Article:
Charity Mencap is demanding action to close the health inequality gap for children with a learning disability. The new Children’s Campaign is calling for greater support from the point of diagnosis and beyond.
The campaign highlights the need for a hospital disability co-ordinator role to support families of children with a learning disability due to the current severe health inequalities they face throughout their life.
Part of the charity’s Treat me Well campaign, it will see the launch of new resources for both parents and healthcare professionals at the point of diagnosis.
Edel Harris, chief executive of Mencap, says: “Many families experience serious anxiety pre-birth, through a lack of appropriate information and support at the point they receive a diagnosis. It is crucial that they get the right information, advice and access to support – at both the hospital and in the community – to give their child the best possible start in life.”
A new survey from Mencap, which gathered responses from 116 families of children with a learning disability, found that less than a third of parents or carers said they received the right type and amount of information from the hospital care team in the weeks and months following diagnosis.
“Parents can often find out that their child has a learning disability at a hospital appointment – whether a pre-natal diagnosis or shortly after birth,” explains Edel.
“Hospitals have a vital role to play in providing information and advice – not only about health services but also signposting to the other support available such as support for early years development and access to social services.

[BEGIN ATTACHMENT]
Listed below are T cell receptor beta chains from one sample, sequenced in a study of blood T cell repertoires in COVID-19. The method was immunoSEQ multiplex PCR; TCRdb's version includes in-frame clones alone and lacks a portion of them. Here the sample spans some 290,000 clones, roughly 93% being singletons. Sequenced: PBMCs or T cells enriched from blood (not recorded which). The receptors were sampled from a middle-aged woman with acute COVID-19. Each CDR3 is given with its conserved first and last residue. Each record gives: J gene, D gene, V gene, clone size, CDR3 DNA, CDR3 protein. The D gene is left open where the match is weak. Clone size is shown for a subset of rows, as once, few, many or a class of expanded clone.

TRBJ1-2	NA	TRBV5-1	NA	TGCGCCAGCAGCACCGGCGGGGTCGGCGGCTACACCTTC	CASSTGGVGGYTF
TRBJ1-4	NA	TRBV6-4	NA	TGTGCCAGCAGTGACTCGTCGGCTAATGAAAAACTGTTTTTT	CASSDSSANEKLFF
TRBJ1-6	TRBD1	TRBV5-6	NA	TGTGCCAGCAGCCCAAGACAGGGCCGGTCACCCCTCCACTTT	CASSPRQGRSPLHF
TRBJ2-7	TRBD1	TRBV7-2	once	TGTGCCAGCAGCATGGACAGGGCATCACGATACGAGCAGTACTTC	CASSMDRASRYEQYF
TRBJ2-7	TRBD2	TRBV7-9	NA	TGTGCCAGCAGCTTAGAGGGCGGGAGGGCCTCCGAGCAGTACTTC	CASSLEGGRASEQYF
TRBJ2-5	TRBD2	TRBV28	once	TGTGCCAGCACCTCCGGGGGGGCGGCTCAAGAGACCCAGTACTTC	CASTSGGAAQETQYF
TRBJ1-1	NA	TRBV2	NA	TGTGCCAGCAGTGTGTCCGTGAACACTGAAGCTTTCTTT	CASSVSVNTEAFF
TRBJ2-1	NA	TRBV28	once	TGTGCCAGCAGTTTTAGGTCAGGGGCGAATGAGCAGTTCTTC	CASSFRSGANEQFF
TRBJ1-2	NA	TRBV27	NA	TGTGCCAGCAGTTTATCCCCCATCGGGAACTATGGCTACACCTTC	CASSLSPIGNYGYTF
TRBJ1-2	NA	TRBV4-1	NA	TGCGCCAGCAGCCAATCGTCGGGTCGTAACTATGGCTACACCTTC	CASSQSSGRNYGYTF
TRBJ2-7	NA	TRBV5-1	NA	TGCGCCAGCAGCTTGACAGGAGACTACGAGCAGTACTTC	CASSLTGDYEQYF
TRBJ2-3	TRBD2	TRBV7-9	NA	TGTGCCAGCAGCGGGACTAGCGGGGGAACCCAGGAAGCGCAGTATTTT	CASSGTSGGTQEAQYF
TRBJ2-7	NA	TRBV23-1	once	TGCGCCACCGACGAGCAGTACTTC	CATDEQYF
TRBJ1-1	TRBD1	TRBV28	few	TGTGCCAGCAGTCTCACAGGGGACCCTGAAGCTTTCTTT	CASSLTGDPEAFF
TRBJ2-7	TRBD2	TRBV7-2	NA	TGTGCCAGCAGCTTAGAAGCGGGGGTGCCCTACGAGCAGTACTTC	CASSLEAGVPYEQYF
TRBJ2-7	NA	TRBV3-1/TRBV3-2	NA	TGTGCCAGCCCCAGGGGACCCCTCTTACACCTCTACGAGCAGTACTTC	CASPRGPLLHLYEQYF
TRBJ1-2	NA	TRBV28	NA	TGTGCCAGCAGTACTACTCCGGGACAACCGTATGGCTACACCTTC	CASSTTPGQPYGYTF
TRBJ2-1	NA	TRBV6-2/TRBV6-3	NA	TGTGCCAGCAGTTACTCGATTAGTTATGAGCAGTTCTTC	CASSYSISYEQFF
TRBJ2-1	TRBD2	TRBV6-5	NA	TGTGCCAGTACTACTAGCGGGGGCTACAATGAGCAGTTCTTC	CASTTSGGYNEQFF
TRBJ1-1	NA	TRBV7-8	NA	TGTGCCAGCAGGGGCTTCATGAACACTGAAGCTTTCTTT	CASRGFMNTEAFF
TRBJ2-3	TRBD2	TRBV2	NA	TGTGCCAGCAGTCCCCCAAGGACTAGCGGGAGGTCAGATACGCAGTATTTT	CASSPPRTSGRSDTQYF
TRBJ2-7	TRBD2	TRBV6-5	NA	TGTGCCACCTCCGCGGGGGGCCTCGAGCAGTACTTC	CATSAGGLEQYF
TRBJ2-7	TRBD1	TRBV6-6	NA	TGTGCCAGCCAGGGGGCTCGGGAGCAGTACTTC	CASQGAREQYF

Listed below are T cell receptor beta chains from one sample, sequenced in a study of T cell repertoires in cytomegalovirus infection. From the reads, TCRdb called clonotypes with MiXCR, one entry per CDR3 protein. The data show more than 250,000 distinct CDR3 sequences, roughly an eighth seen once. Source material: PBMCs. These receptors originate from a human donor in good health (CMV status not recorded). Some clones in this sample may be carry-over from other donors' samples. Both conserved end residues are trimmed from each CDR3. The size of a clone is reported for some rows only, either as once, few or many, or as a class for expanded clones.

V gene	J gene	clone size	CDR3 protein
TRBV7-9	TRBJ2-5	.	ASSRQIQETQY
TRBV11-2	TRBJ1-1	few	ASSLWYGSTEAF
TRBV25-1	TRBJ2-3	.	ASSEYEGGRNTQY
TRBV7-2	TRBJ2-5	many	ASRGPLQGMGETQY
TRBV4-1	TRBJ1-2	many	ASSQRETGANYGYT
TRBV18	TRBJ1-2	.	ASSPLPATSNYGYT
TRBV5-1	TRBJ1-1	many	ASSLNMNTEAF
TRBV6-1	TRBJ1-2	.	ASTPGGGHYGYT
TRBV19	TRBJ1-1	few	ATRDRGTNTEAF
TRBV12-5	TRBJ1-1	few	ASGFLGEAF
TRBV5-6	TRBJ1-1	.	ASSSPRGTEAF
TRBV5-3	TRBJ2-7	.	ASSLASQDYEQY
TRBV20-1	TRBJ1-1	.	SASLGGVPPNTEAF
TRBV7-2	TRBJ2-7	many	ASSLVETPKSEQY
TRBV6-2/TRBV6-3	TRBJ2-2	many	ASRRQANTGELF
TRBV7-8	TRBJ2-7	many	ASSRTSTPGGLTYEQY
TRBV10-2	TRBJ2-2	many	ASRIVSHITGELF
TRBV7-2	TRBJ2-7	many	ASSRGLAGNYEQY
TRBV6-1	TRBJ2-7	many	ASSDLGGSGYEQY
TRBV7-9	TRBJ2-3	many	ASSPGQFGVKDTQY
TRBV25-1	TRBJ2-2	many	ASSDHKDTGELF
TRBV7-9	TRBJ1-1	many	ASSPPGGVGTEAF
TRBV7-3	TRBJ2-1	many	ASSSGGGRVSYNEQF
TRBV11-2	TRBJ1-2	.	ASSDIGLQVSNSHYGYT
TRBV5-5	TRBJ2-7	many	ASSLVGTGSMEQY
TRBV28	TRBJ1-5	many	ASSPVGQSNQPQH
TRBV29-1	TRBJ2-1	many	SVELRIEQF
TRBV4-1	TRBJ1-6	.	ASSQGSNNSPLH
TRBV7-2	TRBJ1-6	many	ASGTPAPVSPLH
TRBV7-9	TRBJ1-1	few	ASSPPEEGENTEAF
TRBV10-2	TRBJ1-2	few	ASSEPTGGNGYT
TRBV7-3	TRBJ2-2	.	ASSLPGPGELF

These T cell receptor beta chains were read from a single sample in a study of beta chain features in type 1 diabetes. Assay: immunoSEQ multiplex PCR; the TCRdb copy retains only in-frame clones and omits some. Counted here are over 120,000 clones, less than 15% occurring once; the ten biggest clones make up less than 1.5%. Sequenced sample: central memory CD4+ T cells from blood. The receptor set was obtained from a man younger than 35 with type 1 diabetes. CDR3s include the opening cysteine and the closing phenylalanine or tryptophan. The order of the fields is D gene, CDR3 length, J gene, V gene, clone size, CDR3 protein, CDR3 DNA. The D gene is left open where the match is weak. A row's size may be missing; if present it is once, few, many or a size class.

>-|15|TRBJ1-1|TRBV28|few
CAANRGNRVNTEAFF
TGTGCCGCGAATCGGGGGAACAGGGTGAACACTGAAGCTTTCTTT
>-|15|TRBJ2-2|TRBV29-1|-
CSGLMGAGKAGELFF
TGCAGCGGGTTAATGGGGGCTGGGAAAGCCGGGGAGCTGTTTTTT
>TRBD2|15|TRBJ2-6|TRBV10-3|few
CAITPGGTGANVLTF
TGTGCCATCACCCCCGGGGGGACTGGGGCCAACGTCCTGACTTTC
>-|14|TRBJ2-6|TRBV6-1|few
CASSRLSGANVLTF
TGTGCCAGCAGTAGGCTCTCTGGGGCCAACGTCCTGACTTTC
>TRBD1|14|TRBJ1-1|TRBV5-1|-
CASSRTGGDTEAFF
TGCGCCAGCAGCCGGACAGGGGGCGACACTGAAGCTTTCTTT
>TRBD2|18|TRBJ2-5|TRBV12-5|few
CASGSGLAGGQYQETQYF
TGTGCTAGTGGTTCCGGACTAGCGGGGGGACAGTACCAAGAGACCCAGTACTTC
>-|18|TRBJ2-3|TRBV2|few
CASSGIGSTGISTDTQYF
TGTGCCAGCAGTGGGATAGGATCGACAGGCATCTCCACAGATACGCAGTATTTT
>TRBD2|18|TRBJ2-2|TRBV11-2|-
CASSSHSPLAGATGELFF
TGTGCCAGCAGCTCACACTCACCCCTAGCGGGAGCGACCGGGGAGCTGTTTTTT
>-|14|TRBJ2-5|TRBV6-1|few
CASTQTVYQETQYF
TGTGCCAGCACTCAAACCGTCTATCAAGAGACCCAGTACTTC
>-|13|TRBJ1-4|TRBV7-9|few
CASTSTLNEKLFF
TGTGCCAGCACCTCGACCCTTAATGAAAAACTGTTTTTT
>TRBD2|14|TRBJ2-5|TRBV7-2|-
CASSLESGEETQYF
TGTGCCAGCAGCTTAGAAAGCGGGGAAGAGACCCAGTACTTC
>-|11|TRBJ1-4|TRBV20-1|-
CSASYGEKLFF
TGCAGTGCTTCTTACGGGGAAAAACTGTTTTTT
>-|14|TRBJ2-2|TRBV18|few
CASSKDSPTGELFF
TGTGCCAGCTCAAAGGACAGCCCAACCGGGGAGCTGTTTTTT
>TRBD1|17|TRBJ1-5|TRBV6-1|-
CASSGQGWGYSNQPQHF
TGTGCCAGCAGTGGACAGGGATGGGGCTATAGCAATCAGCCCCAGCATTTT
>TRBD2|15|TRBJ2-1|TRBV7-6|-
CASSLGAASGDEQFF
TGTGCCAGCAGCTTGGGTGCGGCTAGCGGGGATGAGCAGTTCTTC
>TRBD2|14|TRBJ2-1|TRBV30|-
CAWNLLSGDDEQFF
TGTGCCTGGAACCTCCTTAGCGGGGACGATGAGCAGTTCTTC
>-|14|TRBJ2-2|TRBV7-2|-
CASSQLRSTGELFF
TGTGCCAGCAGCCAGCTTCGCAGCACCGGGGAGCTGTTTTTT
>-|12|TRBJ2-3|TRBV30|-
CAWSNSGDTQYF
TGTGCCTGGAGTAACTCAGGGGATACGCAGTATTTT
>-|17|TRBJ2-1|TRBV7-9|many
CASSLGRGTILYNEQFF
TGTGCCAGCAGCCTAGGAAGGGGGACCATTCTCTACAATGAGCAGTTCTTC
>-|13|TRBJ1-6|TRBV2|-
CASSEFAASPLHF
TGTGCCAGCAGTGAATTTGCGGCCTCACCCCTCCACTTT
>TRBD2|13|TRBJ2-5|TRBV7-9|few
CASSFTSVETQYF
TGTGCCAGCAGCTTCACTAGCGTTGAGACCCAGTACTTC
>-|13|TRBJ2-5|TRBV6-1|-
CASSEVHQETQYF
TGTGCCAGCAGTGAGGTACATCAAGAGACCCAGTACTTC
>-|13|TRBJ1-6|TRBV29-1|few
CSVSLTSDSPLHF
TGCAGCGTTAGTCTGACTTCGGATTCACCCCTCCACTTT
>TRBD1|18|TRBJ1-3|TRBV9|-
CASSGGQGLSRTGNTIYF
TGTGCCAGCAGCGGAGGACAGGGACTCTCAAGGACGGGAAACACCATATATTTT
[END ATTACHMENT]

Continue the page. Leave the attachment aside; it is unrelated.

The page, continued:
“Families are often left to discover and navigate a complex maze of services on their own at a time when they need support the most, leaving a vital period when needs are unmet and may escalate.”
Highlighted by a current storyline on ITV soap opera Emmerdale, the need to create better health outcomes for children with a learning disability has led to the launch of the campaign.
The storyline, being broadcast this month, shows a couple who are left to process a huge amount of information and decide whether to terminate their pregnancy following a pre-natal diagnosis that their baby has Down’s syndrome, without the right level of support.
As part of the new campaign, Mencap is calling on hospitals to create a disability co-ordinator role to ensure a link between the hospital and the support available from groups and services in the community. The role would support and signpost families to get the support they need, from pregnancy and throughout childhood.
Access to the right specialist support and health information, and this being communicated in an appropriate way, is essential to achieving the best outcomes for the whole family.
Often this doesn’t happen, but closing health inequalities must start in childhood at the point of diagnosis.
Introducing the new role in hospitals would also play a vital role in shaping support and services in the area by working with local authorities and health bodies around local commissioning arrangements, and assisting with the transition from child to adult services for young people with a learning disability.
The survey also found that many parents found the experience of diagnosis was negative, confusing and traumatic, with nearly half of respondents reporting they had experienced negativity, prejudice or discrimination from healthcare professionals either deliberately or non-deliberately.